Teaching the Stop
We start by walking the horse forward, and then pick up the left rein, start taking the slack out of this rein while actually turning our bodies to look at the horse’s left hip. Continue to add pressure on the rein until you can see the left hip move to the right. As soon as it moves, release all pressure on the rein. It’s important to release when the hip starts to move; then immediately change your focus from the left hip to the left shoulder and start to take the slack out of my left rein increasing pressure slowly until the left shoulder stops. When you can achieve these first two steps, we proceed to step three, which is to ask the horse’s right shoulder to move back. Now we ask for the following all with the left rein; Move left hip to the right, release rein. Immediately ask left shoulder to stop moving forward; release rein. Ask right shoulder to move backward, release rein on any backward movement from that shoulder. Pet horse.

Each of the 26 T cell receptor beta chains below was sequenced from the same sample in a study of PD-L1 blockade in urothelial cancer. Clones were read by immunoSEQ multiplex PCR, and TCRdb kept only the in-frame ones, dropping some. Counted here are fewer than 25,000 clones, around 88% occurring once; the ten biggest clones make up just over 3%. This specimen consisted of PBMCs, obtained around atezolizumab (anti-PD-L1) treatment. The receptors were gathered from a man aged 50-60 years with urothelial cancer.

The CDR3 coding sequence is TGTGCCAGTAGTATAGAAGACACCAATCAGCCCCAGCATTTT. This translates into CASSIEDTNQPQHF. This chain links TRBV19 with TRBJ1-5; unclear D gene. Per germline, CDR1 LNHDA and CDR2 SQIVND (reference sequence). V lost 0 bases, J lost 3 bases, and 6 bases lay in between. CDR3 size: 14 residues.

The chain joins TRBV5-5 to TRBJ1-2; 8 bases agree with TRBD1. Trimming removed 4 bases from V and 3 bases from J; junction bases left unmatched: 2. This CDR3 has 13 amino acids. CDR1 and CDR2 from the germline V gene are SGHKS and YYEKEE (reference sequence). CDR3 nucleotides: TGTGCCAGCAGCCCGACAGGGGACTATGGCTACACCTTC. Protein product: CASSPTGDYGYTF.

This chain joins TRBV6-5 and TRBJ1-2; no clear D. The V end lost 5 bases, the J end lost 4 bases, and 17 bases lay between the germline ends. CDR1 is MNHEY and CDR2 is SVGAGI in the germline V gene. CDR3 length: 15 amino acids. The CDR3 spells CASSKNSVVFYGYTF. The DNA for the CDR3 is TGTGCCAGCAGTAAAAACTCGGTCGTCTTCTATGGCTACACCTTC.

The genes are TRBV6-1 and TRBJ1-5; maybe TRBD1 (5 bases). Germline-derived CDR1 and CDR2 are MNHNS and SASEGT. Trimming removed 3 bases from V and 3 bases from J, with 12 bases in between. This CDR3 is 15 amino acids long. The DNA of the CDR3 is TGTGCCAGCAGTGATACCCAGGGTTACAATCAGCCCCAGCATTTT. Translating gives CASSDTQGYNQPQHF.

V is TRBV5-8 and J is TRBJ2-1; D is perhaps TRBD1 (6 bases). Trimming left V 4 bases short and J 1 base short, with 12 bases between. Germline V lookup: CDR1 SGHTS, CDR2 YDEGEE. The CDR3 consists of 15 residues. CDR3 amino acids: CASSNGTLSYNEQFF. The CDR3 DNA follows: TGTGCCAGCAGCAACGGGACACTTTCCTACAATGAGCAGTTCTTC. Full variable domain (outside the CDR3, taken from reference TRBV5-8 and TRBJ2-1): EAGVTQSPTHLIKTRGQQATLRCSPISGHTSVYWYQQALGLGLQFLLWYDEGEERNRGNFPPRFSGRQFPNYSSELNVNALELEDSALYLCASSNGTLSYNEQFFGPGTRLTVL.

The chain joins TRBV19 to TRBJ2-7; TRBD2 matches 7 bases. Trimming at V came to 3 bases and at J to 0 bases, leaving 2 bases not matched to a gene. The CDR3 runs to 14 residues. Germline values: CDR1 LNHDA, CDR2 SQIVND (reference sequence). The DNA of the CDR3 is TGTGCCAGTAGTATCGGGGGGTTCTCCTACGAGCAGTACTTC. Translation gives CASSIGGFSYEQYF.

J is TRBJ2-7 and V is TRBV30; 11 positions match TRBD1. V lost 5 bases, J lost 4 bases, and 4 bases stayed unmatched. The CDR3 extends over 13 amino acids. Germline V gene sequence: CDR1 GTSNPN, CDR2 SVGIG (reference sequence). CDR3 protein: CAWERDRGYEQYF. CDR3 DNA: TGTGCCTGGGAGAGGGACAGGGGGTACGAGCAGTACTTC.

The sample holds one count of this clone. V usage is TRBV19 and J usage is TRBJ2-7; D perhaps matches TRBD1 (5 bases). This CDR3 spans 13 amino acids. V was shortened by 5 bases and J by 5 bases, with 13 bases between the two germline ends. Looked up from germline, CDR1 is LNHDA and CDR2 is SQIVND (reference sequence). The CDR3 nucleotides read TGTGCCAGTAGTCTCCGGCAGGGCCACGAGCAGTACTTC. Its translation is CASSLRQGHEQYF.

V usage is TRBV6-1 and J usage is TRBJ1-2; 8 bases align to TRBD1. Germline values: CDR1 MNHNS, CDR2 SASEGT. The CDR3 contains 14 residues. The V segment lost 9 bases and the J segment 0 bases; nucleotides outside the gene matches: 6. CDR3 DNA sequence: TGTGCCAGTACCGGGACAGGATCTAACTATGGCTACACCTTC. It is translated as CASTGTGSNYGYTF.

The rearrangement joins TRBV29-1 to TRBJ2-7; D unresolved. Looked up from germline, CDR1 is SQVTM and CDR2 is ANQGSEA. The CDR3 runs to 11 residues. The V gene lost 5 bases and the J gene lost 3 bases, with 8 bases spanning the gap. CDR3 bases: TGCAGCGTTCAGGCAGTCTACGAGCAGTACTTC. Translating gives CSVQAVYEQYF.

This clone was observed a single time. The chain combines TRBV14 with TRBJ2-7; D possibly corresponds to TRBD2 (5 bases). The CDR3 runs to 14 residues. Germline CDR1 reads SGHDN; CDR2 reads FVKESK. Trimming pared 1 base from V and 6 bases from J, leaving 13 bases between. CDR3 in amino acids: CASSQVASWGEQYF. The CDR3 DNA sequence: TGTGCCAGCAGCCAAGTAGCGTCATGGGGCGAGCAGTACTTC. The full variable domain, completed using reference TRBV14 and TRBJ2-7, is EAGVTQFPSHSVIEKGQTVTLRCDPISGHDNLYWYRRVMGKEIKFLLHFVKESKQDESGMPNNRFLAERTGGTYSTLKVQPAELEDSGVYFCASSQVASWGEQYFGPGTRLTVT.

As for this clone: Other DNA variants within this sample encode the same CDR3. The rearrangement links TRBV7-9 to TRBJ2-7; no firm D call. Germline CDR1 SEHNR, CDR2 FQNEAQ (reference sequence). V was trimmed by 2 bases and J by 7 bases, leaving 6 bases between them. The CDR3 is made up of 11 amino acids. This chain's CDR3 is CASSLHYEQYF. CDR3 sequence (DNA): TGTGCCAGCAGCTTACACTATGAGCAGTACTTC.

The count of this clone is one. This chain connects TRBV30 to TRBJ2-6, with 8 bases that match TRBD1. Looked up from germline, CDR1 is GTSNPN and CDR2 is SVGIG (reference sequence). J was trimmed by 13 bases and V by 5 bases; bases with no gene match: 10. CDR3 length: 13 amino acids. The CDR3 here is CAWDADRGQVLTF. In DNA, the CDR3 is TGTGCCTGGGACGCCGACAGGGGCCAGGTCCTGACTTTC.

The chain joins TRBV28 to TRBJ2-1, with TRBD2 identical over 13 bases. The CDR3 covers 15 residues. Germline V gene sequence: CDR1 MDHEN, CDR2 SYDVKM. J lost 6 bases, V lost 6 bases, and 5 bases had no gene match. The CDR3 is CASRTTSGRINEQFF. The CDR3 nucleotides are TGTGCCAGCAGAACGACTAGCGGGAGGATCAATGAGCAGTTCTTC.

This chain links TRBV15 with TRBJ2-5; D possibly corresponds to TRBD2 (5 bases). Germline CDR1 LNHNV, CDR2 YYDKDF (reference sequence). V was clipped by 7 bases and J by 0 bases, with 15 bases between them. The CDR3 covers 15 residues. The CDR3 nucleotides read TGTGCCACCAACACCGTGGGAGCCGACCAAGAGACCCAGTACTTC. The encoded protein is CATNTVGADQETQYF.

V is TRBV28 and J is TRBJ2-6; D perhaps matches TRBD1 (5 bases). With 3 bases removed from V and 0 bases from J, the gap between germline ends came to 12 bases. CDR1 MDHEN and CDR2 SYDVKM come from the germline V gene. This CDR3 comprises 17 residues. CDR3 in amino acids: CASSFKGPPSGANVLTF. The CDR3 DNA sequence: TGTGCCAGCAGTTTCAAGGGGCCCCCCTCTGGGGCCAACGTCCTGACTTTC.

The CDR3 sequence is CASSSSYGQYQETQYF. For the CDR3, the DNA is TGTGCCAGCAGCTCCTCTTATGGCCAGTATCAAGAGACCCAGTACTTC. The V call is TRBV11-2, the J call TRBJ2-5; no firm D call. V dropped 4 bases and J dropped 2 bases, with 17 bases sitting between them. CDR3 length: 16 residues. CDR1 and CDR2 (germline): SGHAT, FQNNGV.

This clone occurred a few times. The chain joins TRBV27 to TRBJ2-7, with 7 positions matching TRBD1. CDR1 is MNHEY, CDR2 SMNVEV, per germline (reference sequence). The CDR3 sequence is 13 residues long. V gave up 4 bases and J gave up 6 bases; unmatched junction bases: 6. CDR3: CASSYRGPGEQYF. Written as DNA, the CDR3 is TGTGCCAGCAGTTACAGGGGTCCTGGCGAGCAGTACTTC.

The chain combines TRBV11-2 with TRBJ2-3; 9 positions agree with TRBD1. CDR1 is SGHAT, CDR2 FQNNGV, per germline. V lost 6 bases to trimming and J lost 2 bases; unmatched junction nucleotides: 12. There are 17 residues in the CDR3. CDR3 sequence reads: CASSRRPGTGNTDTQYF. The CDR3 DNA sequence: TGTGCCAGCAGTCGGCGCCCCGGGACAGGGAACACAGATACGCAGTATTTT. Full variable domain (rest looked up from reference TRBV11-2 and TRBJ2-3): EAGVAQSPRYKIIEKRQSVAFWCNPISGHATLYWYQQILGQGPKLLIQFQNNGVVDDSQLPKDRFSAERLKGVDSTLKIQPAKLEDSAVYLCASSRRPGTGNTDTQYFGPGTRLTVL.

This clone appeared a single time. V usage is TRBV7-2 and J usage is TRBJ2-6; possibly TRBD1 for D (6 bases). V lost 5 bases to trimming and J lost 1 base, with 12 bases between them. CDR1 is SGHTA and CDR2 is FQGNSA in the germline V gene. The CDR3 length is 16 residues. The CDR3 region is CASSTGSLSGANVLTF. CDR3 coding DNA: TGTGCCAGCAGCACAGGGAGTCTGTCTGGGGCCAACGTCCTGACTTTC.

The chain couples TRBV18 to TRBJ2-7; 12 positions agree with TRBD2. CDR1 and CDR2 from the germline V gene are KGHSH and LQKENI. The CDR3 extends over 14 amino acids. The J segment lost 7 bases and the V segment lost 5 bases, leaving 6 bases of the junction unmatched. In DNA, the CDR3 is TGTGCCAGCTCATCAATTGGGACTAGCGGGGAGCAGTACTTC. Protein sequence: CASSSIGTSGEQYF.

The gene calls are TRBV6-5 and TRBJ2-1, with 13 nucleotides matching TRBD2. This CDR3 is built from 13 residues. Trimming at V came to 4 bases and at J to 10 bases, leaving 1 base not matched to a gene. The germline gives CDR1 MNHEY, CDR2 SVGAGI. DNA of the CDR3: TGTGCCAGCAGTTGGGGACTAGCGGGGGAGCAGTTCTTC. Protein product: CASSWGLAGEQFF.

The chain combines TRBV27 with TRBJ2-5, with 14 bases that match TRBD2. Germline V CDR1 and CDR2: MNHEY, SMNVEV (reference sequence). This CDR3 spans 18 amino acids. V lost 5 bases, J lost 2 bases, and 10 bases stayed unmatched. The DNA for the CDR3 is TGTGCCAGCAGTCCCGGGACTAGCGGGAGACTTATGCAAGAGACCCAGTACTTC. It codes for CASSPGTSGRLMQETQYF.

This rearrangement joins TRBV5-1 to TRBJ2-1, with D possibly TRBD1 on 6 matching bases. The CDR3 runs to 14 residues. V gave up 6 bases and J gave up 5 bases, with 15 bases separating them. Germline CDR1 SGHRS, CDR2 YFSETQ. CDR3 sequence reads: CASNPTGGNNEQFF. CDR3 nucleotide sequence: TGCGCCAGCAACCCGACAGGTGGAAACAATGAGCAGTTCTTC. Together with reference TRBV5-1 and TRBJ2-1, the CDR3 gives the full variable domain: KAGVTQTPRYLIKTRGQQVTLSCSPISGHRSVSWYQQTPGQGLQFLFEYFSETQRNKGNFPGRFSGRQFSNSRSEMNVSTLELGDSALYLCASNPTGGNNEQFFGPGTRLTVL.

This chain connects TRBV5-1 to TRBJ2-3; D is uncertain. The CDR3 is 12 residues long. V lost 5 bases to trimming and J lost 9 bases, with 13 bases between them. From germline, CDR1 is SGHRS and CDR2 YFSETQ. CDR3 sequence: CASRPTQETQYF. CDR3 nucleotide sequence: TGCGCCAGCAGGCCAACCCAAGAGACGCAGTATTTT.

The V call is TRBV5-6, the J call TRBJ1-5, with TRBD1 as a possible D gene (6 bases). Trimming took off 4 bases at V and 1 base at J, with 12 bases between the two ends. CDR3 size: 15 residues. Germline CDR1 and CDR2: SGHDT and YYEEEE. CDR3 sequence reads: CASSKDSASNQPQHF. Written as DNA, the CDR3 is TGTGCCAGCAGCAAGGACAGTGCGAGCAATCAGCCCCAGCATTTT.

When we practice these movements enough, the horse will eventually put the three movements together. When you pick up the left rein and ask the horse’s left hip to move to the right, the horse will automatically stop his left shoulder and move the right shoulder back.
Now we have to teach the horse everything from the right side. Remember to go through all the steps using the right rein. When this has been accomplished, you can eliminate step number one (disengaging the hip). Go directly to asking the left shoulder to stop and the right should to move backward with the left rein. Then ask the right shoulder to stop and the left should to move backward with the right rein. The next step would be to just stop the left shoulder with the left rein and immediately stop the right shoulder with the right rein and then with both reins ask both shoulder points to move back.
Eventually, we can simply use both reins simultaneously to ask the shoulders to stop and move backward. As the horse starts to anticipate backing after each stop, he will bring his hindquarters further up underneath himself in the stop, creating a lighter, more balanced stop.
Remember when you start teaching this lesson, at first the horse will have no idea what you’re asking him to do. That’s why it’s important to actually look at the horse’s hip when you first ask it to move. That way you will not only feel the movements but you will also see it, which allows you to release your rein pressure immediately. The release tells the horse he did what you asked. Good luck and safe stopping.
©Two as One, LLC 8/07